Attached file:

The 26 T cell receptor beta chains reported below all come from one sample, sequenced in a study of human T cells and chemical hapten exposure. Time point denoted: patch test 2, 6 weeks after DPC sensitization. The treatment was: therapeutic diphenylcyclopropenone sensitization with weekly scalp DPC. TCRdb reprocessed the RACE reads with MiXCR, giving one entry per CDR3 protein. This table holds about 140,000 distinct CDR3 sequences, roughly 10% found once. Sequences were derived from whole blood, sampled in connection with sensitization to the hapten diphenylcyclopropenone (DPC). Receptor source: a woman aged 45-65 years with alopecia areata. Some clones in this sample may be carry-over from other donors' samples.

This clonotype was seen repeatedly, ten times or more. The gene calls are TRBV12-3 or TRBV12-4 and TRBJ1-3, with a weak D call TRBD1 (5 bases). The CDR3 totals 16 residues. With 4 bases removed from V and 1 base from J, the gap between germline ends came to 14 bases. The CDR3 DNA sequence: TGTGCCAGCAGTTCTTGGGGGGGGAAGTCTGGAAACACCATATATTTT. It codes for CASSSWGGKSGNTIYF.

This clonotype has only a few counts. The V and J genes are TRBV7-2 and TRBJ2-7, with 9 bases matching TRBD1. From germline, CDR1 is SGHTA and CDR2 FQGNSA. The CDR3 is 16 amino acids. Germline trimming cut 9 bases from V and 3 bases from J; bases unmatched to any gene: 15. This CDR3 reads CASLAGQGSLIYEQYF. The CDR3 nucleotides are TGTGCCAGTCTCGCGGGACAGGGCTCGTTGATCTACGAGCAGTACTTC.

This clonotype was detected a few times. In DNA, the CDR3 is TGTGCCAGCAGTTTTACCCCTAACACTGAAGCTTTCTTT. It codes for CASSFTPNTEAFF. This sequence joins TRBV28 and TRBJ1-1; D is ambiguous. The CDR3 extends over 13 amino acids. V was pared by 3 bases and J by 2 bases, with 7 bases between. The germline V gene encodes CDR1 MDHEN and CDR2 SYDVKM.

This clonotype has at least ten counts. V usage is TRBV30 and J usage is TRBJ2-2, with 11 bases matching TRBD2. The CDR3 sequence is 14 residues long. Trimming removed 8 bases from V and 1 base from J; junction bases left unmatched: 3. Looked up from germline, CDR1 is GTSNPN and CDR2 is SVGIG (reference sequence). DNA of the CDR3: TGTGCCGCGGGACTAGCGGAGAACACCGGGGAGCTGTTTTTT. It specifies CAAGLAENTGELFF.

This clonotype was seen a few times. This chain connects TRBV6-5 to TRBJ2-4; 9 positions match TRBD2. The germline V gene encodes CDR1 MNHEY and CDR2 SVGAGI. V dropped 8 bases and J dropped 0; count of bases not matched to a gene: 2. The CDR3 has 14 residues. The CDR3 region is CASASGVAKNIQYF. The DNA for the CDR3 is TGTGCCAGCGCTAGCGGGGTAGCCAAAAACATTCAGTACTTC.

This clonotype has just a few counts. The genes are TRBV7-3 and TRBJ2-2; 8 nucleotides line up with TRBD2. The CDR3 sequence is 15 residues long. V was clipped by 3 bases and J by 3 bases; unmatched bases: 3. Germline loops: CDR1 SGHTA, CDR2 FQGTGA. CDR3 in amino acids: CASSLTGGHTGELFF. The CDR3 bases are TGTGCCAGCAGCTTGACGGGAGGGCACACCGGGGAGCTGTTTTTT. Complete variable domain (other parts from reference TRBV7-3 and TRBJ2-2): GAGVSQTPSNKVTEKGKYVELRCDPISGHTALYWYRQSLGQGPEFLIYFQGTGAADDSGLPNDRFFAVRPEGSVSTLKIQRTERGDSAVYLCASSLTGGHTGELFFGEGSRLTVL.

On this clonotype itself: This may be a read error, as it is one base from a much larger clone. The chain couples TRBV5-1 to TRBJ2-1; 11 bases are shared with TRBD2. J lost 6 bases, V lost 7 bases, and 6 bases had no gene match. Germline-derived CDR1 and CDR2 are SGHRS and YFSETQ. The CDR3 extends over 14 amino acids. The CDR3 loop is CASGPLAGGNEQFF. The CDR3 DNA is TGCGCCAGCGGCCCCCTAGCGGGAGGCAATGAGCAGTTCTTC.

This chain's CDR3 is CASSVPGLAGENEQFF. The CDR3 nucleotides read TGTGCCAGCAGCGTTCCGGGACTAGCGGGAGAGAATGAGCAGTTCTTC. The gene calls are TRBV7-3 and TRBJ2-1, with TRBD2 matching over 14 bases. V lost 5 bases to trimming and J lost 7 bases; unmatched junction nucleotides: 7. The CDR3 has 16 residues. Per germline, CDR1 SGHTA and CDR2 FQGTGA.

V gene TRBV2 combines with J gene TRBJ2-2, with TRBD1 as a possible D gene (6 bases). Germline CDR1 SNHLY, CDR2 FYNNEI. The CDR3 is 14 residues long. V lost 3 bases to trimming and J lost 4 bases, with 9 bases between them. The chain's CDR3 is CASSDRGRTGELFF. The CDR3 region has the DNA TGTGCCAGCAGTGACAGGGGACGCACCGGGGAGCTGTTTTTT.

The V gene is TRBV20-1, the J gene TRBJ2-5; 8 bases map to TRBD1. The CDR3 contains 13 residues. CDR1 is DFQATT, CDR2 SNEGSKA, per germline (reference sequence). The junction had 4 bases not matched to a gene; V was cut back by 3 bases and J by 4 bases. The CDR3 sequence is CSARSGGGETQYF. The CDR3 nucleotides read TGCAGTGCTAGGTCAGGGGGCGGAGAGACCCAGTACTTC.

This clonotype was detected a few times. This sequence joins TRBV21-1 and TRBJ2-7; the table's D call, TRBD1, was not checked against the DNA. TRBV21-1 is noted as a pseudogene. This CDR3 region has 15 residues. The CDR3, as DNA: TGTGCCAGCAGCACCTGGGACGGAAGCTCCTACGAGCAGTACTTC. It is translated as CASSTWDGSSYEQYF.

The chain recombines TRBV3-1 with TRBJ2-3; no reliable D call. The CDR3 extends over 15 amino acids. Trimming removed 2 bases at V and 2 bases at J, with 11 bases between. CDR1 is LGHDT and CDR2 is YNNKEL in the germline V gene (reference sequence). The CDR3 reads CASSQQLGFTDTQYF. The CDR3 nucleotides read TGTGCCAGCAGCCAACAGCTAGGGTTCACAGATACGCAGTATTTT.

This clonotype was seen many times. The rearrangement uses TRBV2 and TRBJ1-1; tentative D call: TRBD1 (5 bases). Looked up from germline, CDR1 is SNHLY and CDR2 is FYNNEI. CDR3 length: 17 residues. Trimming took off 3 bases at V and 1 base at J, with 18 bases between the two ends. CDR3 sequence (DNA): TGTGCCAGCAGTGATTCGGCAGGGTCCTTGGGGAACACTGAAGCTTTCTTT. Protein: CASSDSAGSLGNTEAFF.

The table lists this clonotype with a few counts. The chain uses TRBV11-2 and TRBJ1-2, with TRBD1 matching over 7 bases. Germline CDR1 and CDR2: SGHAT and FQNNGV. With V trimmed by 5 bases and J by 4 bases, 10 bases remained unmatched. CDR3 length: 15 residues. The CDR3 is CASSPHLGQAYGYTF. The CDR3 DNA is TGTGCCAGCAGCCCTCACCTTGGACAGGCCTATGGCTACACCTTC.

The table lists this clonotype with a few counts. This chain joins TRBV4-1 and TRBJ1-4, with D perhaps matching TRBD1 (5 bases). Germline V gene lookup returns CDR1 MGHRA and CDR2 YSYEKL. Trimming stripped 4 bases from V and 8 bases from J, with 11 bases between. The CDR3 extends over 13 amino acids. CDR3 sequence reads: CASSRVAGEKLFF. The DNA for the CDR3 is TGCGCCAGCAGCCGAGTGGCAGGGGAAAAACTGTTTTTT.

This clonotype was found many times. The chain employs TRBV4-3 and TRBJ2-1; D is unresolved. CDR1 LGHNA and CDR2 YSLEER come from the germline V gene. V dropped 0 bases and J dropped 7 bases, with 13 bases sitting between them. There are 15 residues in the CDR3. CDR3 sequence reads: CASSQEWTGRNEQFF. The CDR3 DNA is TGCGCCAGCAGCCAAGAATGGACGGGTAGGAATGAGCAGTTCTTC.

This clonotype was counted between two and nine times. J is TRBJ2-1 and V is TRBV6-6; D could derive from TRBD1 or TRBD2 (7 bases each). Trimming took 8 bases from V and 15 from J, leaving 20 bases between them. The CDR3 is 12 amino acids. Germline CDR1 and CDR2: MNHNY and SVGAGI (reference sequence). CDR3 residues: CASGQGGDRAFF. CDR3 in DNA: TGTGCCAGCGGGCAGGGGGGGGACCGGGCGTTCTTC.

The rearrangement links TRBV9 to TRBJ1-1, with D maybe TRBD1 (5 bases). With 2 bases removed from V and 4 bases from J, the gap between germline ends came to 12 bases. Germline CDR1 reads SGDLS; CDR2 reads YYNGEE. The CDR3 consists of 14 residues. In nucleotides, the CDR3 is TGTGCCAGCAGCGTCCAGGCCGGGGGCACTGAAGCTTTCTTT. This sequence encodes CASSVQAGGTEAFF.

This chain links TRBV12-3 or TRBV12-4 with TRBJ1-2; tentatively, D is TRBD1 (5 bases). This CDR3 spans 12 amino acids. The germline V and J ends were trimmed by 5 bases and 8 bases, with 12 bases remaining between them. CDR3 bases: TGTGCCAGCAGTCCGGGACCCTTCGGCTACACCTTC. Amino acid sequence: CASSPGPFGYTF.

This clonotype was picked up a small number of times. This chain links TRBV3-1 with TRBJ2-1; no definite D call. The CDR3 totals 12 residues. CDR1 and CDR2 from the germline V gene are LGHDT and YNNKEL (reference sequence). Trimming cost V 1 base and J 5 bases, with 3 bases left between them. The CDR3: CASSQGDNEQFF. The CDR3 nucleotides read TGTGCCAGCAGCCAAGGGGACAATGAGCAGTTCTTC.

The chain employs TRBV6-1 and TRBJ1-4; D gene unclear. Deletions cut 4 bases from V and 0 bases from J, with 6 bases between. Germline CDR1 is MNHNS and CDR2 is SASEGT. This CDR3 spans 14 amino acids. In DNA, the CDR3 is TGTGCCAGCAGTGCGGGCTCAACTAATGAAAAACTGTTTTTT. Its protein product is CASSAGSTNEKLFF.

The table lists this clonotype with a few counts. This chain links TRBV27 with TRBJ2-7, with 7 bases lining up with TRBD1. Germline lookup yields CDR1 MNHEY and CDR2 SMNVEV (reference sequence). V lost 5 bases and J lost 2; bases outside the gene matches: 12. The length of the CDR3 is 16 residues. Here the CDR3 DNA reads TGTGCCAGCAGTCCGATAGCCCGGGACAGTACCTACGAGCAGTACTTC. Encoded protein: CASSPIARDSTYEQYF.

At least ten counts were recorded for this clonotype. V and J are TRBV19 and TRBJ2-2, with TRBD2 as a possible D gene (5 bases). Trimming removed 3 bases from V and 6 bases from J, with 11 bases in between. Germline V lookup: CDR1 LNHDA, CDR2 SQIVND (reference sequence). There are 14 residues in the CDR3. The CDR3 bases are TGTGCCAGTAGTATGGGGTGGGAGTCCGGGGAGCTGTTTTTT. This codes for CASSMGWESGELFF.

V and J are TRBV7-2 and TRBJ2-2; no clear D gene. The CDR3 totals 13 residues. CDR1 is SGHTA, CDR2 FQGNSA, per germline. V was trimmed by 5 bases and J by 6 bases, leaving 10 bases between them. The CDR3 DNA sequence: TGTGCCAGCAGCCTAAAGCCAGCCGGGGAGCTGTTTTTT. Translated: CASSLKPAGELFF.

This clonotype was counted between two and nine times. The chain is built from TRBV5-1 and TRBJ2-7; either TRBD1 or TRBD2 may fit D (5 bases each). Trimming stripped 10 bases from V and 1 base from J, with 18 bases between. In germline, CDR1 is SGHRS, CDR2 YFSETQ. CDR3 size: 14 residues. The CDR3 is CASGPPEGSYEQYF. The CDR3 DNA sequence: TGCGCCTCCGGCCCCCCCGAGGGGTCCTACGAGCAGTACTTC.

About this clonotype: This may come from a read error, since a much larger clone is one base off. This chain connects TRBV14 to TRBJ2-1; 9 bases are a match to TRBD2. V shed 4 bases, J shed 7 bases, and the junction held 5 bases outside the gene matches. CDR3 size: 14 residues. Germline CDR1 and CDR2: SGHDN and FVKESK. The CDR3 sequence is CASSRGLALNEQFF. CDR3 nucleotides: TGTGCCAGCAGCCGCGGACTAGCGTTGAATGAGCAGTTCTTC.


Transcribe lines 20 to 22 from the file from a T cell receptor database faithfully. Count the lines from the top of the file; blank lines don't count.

This chain links TRBV12-3 or TRBV12-4 with TRBJ1-2; tentatively, D is TRBD1 (5 bases). This CDR3 spans 12 amino acids. The germline V and J ends were trimmed by 5 bases and 8 bases, with 12 bases remaining between them. CDR3 bases: TGTGCCAGCAGTCCGGGACCCTTCGGCTACACCTTC. Amino acid sequence: CASSPGPFGYTF.

This clonotype was picked up a small number of times. This chain links TRBV3-1 with TRBJ2-1; no definite D call. The CDR3 totals 12 residues. CDR1 and CDR2 from the germline V gene are LGHDT and YNNKEL (reference sequence). Trimming cost V 1 base and J 5 bases, with 3 bases left between them. The CDR3: CASSQGDNEQFF. The CDR3 nucleotides read TGTGCCAGCAGCCAAGGGGACAATGAGCAGTTCTTC.

The chain employs TRBV6-1 and TRBJ1-4; D gene unclear. Deletions cut 4 bases from V and 0 bases from J, with 6 bases between. Germline CDR1 is MNHNS and CDR2 is SASEGT. This CDR3 spans 14 amino acids. In DNA, the CDR3 is TGTGCCAGCAGTGCGGGCTCAACTAATGAAAAACTGTTTTTT. Its protein product is CASSAGSTNEKLFF.